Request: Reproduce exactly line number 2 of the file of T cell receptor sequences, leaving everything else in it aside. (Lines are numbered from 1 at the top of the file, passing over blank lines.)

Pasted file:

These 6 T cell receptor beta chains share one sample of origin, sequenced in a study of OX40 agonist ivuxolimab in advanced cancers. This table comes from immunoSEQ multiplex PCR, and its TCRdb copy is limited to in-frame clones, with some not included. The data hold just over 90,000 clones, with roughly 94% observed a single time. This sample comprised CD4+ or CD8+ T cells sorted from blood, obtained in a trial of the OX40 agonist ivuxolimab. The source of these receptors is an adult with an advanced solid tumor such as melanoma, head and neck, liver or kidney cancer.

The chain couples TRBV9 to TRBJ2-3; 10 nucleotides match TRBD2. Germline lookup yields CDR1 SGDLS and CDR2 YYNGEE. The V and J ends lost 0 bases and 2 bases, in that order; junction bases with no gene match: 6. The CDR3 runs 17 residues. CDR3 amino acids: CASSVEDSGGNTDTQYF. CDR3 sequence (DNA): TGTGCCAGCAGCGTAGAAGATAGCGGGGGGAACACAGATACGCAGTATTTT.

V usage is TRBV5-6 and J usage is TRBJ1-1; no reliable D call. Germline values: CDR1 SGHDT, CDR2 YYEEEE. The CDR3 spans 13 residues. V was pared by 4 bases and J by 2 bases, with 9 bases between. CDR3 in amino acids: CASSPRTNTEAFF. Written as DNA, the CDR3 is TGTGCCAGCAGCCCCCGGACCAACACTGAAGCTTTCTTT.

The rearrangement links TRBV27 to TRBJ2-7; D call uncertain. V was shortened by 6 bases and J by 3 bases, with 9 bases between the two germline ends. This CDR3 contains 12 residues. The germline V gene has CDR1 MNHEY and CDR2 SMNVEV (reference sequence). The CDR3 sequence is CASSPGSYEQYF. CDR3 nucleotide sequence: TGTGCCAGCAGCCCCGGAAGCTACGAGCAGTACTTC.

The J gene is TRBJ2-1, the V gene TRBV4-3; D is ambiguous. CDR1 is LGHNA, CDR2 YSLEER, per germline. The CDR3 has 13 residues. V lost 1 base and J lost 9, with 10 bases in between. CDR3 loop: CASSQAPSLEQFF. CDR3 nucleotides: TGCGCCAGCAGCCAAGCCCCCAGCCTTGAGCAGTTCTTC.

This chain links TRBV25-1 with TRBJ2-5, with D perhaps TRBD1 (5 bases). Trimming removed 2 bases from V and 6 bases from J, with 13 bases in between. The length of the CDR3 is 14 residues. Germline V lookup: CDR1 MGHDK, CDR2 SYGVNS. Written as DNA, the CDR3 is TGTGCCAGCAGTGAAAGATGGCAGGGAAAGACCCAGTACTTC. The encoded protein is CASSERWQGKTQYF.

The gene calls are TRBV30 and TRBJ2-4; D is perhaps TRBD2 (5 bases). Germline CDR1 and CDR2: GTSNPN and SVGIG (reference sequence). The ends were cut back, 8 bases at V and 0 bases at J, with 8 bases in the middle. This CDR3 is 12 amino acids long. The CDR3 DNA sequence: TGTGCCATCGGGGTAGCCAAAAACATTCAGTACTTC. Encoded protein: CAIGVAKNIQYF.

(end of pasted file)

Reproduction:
The chain couples TRBV9 to TRBJ2-3; 10 nucleotides match TRBD2. Germline lookup yields CDR1 SGDLS and CDR2 YYNGEE. The V and J ends lost 0 bases and 2 bases, in that order; junction bases with no gene match: 6. The CDR3 runs 17 residues. CDR3 amino acids: CASSVEDSGGNTDTQYF. CDR3 sequence (DNA): TGTGCCAGCAGCGTAGAAGATAGCGGGGGGAACACAGATACGCAGTATTTT.